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Wheel of Fortune

Jos Wetzels, Ali Abbasi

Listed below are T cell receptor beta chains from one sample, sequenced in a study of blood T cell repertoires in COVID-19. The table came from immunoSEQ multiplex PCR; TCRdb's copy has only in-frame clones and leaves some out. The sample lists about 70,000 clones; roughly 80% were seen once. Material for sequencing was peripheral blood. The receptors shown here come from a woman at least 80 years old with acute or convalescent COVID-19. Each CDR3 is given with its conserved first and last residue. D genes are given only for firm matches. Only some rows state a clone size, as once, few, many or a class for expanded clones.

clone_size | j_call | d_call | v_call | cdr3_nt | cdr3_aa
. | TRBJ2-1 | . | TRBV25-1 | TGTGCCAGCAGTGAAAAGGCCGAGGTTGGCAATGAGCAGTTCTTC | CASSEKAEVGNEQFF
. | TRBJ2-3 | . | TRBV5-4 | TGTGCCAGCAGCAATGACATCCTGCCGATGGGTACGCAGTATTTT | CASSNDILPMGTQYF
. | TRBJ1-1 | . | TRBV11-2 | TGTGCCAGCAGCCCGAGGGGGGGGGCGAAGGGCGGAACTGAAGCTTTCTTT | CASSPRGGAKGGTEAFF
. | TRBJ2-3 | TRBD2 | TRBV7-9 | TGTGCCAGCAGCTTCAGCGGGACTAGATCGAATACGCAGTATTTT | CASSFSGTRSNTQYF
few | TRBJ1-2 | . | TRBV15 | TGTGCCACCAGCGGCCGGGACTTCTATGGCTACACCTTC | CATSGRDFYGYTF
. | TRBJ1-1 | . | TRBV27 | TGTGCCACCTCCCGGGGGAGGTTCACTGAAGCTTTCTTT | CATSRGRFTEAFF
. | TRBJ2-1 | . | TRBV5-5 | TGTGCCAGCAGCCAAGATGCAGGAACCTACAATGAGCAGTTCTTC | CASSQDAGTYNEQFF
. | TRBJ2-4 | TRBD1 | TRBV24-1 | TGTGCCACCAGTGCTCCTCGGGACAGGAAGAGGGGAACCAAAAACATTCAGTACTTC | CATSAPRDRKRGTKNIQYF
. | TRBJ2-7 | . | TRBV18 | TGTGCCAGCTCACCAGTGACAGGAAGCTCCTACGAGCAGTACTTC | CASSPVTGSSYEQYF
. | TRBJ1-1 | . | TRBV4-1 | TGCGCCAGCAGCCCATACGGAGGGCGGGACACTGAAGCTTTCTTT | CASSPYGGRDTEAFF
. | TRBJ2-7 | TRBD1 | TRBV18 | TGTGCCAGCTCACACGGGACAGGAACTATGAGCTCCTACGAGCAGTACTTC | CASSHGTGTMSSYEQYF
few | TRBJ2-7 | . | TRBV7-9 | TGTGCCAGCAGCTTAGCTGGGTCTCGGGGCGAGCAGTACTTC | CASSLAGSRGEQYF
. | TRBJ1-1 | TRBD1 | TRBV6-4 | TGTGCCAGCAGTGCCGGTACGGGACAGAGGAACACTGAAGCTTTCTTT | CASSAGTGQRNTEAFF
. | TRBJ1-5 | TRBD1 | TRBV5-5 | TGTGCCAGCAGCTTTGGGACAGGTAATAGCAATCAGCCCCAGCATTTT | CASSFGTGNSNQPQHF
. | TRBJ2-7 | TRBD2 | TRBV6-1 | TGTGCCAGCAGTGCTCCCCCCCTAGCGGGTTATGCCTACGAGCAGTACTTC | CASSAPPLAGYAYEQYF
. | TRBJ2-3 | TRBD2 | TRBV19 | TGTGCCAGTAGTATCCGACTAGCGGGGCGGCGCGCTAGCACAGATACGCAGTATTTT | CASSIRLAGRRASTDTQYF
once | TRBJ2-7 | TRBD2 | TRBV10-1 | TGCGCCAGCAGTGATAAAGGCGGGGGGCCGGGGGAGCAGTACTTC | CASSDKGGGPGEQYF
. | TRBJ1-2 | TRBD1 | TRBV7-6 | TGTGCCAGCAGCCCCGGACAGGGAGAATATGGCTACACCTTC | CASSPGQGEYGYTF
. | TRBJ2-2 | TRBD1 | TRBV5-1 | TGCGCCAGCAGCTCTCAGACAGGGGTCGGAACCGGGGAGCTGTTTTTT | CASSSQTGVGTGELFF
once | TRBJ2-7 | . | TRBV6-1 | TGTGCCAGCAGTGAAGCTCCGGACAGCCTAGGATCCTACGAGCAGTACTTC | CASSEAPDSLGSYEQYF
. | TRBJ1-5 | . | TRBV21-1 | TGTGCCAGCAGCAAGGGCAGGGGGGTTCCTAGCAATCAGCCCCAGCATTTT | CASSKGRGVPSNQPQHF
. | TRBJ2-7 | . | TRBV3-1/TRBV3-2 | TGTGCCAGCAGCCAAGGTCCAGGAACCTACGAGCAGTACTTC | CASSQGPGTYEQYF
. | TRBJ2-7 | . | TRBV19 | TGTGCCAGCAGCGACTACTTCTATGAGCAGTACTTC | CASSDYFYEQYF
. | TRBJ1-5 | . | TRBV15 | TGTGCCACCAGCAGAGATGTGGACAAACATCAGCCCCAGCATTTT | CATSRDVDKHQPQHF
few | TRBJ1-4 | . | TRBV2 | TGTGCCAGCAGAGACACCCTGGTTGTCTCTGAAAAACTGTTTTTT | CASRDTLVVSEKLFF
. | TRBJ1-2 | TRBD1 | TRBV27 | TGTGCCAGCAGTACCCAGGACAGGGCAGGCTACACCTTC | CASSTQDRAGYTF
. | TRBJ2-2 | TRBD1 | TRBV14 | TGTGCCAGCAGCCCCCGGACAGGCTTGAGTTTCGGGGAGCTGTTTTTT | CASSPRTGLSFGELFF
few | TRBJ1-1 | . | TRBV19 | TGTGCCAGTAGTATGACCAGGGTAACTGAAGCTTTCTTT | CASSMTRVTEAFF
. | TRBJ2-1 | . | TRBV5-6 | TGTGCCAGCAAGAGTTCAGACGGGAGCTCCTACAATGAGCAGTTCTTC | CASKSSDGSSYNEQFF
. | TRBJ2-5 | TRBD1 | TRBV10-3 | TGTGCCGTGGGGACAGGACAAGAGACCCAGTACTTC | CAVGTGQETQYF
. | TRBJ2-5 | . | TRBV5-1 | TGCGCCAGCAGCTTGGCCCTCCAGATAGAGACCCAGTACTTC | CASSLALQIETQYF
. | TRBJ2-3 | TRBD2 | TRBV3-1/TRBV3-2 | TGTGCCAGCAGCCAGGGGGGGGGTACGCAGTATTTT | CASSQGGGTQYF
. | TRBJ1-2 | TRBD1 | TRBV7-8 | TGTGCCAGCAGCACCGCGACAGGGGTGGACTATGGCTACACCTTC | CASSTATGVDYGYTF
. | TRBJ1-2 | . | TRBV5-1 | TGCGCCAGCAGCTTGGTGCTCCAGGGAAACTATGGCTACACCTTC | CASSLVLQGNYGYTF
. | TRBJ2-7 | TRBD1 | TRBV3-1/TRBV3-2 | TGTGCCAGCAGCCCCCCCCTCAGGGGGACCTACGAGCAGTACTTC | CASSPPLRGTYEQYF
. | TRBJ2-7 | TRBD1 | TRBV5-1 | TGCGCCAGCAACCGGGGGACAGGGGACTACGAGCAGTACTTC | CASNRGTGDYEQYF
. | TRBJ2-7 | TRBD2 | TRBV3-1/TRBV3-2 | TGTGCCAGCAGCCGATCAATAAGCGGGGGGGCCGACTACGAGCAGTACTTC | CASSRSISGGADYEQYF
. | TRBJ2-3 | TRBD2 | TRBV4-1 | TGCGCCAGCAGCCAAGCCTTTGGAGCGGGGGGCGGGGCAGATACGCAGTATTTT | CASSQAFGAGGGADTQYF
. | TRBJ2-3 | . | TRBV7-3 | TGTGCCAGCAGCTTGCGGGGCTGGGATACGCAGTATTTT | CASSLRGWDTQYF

Randomness is a fundamental, security-critical resource in the wider security ecosystem utilized by everything from cryptographic software (eg. key and nonce generation) to exploit mitigations (eg. ASLR and stack canary generation). Ideally secure random number generation is done using a dedicated hardware True Random Number Generator (TRNG) collecting entropy from physical processes such as radioactive decay or shot noise. TRNGs, however, are both relatively slow in their provision of random data and often too expensive to integrate in a system which means computer systems have to resort to a software (cryptographically secure) Pseudo-Random Number Generator (CSPRNG). Such a CSPRNG is seeded (both initially and continuously) from a variety of sources of 'true' entropy which are effectively stretched into additional pseudo-random data using cryptographic methods. Since the design and implementation of such CSPRNGs is a complicated and involved effort, many operating systems provide one as a system service (eg. /dev/(u)random on UNIX-like systems) and as a result many security software suites assume their existence. The embedded world, however, poses a variety of unique challenges (resulting from constraints and deployment scenarios, which differ significantly from the general-purpose world) when designing and implementing (CS)PRNGs. Resulting inadequacies in embedded OS random number generators have led to various security failures in the past (from weak cryptographic keys in network devices to broken exploit mitigations in smartphones) emphasizing the need for public scrutiny of their security, especially considering the nature of embedded system deployments (in everything from vehicles and critical infrastructure to networking equipment) and the sheer variety of ebmedded operating systems compared to the general-purpose world. In this talk we will discuss various challenges posed by the embedded world to (CS)PRNG design and implementation and illustrate our arguments by means of the first public analysis of the OS random number generators of several popular embedded operating systems and a discussion of how their flaws related to these previously identified challenges.

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